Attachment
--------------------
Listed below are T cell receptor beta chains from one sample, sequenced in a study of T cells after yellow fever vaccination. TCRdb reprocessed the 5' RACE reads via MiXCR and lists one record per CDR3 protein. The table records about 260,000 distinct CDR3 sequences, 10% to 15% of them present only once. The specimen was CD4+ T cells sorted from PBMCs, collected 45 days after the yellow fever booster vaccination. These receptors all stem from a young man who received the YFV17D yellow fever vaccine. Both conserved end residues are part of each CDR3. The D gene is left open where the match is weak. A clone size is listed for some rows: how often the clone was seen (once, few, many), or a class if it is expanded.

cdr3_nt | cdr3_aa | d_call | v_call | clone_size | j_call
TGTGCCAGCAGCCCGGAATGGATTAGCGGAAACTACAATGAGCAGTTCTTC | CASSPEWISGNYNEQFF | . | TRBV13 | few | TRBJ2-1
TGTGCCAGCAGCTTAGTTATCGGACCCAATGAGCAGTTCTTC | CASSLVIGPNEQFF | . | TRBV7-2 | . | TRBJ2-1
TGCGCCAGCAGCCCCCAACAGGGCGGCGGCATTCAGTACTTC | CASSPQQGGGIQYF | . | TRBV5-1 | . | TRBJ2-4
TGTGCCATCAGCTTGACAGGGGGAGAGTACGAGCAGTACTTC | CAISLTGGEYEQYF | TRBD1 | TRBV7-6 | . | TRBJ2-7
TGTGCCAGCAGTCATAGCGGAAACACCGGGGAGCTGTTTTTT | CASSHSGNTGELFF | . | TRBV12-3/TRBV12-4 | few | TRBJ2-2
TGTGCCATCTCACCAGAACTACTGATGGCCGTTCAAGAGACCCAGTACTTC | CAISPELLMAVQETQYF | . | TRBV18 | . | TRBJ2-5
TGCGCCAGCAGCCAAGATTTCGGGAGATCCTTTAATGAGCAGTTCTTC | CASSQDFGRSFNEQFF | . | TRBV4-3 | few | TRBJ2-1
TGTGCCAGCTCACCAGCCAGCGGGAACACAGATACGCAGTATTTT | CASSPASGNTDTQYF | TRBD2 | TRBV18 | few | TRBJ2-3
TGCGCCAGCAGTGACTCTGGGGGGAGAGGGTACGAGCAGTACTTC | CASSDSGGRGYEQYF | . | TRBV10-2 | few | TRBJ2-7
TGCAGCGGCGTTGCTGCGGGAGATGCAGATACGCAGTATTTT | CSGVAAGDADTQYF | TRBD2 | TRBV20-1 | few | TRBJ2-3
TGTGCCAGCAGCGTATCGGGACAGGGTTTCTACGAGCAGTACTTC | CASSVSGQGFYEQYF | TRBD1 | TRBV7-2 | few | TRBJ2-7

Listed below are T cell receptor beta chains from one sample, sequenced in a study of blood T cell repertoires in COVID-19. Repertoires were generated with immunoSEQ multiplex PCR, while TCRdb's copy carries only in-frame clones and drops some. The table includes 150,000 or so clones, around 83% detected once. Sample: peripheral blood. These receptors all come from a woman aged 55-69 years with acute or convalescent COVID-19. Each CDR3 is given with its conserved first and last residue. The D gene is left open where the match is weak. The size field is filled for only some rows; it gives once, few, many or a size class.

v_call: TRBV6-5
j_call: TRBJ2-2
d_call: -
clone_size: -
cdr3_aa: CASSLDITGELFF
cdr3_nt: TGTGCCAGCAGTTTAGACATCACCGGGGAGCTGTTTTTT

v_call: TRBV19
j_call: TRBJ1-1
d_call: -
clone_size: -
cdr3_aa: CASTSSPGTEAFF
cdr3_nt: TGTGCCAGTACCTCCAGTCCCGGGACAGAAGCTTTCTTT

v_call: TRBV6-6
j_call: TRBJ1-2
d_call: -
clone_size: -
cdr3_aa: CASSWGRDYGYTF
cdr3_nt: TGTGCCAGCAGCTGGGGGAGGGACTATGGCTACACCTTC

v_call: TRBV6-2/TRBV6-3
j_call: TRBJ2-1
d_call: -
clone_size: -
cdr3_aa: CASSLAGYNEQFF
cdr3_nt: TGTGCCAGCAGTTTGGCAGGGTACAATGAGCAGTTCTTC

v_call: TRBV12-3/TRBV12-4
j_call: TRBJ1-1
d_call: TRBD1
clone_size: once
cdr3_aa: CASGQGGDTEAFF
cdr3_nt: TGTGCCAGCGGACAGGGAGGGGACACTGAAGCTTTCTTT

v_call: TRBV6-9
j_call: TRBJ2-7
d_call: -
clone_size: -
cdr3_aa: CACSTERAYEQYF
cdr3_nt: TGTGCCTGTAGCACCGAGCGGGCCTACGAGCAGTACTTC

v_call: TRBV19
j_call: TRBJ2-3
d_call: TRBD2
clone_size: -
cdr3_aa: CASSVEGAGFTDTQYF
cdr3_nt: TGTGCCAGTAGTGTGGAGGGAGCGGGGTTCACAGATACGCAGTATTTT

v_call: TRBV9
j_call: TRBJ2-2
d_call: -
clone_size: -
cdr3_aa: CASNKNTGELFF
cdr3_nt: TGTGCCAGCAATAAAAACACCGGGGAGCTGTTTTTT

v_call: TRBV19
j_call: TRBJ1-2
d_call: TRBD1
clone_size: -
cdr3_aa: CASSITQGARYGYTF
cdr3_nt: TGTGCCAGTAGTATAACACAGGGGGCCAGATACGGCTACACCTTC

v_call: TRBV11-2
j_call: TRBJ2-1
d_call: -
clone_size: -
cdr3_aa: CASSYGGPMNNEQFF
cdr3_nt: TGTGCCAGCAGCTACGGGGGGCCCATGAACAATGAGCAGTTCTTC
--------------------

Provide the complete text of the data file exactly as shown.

Listed below are T cell receptor beta chains from one sample, sequenced in a study of T cells after yellow fever vaccination. TCRdb reprocessed the 5' RACE reads via MiXCR and lists one record per CDR3 protein. The table records about 260,000 distinct CDR3 sequences, 10% to 15% of them present only once. The specimen was CD4+ T cells sorted from PBMCs, collected 45 days after the yellow fever booster vaccination. These receptors all stem from a young man who received the YFV17D yellow fever vaccine. Both conserved end residues are part of each CDR3. The D gene is left open where the match is weak. A clone size is listed for some rows: how often the clone was seen (once, few, many), or a class if it is expanded.

cdr3_nt | cdr3_aa | d_call | v_call | clone_size | j_call
TGTGCCAGCAGCCCGGAATGGATTAGCGGAAACTACAATGAGCAGTTCTTC | CASSPEWISGNYNEQFF | . | TRBV13 | few | TRBJ2-1
TGTGCCAGCAGCTTAGTTATCGGACCCAATGAGCAGTTCTTC | CASSLVIGPNEQFF | . | TRBV7-2 | . | TRBJ2-1
TGCGCCAGCAGCCCCCAACAGGGCGGCGGCATTCAGTACTTC | CASSPQQGGGIQYF | . | TRBV5-1 | . | TRBJ2-4
TGTGCCATCAGCTTGACAGGGGGAGAGTACGAGCAGTACTTC | CAISLTGGEYEQYF | TRBD1 | TRBV7-6 | . | TRBJ2-7
TGTGCCAGCAGTCATAGCGGAAACACCGGGGAGCTGTTTTTT | CASSHSGNTGELFF | . | TRBV12-3/TRBV12-4 | few | TRBJ2-2
TGTGCCATCTCACCAGAACTACTGATGGCCGTTCAAGAGACCCAGTACTTC | CAISPELLMAVQETQYF | . | TRBV18 | . | TRBJ2-5
TGCGCCAGCAGCCAAGATTTCGGGAGATCCTTTAATGAGCAGTTCTTC | CASSQDFGRSFNEQFF | . | TRBV4-3 | few | TRBJ2-1
TGTGCCAGCTCACCAGCCAGCGGGAACACAGATACGCAGTATTTT | CASSPASGNTDTQYF | TRBD2 | TRBV18 | few | TRBJ2-3
TGCGCCAGCAGTGACTCTGGGGGGAGAGGGTACGAGCAGTACTTC | CASSDSGGRGYEQYF | . | TRBV10-2 | few | TRBJ2-7
TGCAGCGGCGTTGCTGCGGGAGATGCAGATACGCAGTATTTT | CSGVAAGDADTQYF | TRBD2 | TRBV20-1 | few | TRBJ2-3
TGTGCCAGCAGCGTATCGGGACAGGGTTTCTACGAGCAGTACTTC | CASSVSGQGFYEQYF | TRBD1 | TRBV7-2 | few | TRBJ2-7

Listed below are T cell receptor beta chains from one sample, sequenced in a study of blood T cell repertoires in COVID-19. Repertoires were generated with immunoSEQ multiplex PCR, while TCRdb's copy carries only in-frame clones and drops some. The table includes 150,000 or so clones, around 83% detected once. Sample: peripheral blood. These receptors all come from a woman aged 55-69 years with acute or convalescent COVID-19. Each CDR3 is given with its conserved first and last residue. The D gene is left open where the match is weak. The size field is filled for only some rows; it gives once, few, many or a size class.

v_call: TRBV6-5
j_call: TRBJ2-2
d_call: -
clone_size: -
cdr3_aa: CASSLDITGELFF
cdr3_nt: TGTGCCAGCAGTTTAGACATCACCGGGGAGCTGTTTTTT

v_call: TRBV19
j_call: TRBJ1-1
d_call: -
clone_size: -
cdr3_aa: CASTSSPGTEAFF
cdr3_nt: TGTGCCAGTACCTCCAGTCCCGGGACAGAAGCTTTCTTT

v_call: TRBV6-6
j_call: TRBJ1-2
d_call: -
clone_size: -
cdr3_aa: CASSWGRDYGYTF
cdr3_nt: TGTGCCAGCAGCTGGGGGAGGGACTATGGCTACACCTTC

v_call: TRBV6-2/TRBV6-3
j_call: TRBJ2-1
d_call: -
clone_size: -
cdr3_aa: CASSLAGYNEQFF
cdr3_nt: TGTGCCAGCAGTTTGGCAGGGTACAATGAGCAGTTCTTC

v_call: TRBV12-3/TRBV12-4
j_call: TRBJ1-1
d_call: TRBD1
clone_size: once
cdr3_aa: CASGQGGDTEAFF
cdr3_nt: TGTGCCAGCGGACAGGGAGGGGACACTGAAGCTTTCTTT

v_call: TRBV6-9
j_call: TRBJ2-7
d_call: -
clone_size: -
cdr3_aa: CACSTERAYEQYF
cdr3_nt: TGTGCCTGTAGCACCGAGCGGGCCTACGAGCAGTACTTC

v_call: TRBV19
j_call: TRBJ2-3
d_call: TRBD2
clone_size: -
cdr3_aa: CASSVEGAGFTDTQYF
cdr3_nt: TGTGCCAGTAGTGTGGAGGGAGCGGGGTTCACAGATACGCAGTATTTT

v_call: TRBV9
j_call: TRBJ2-2
d_call: -
clone_size: -
cdr3_aa: CASNKNTGELFF
cdr3_nt: TGTGCCAGCAATAAAAACACCGGGGAGCTGTTTTTT

v_call: TRBV19
j_call: TRBJ1-2
d_call: TRBD1
clone_size: -
cdr3_aa: CASSITQGARYGYTF
cdr3_nt: TGTGCCAGTAGTATAACACAGGGGGCCAGATACGGCTACACCTTC

v_call: TRBV11-2
j_call: TRBJ2-1
d_call: -
clone_size: -
cdr3_aa: CASSYGGPMNNEQFF
cdr3_nt: TGTGCCAGCAGCTACGGGGGGCCCATGAACAATGAGCAGTTCTTC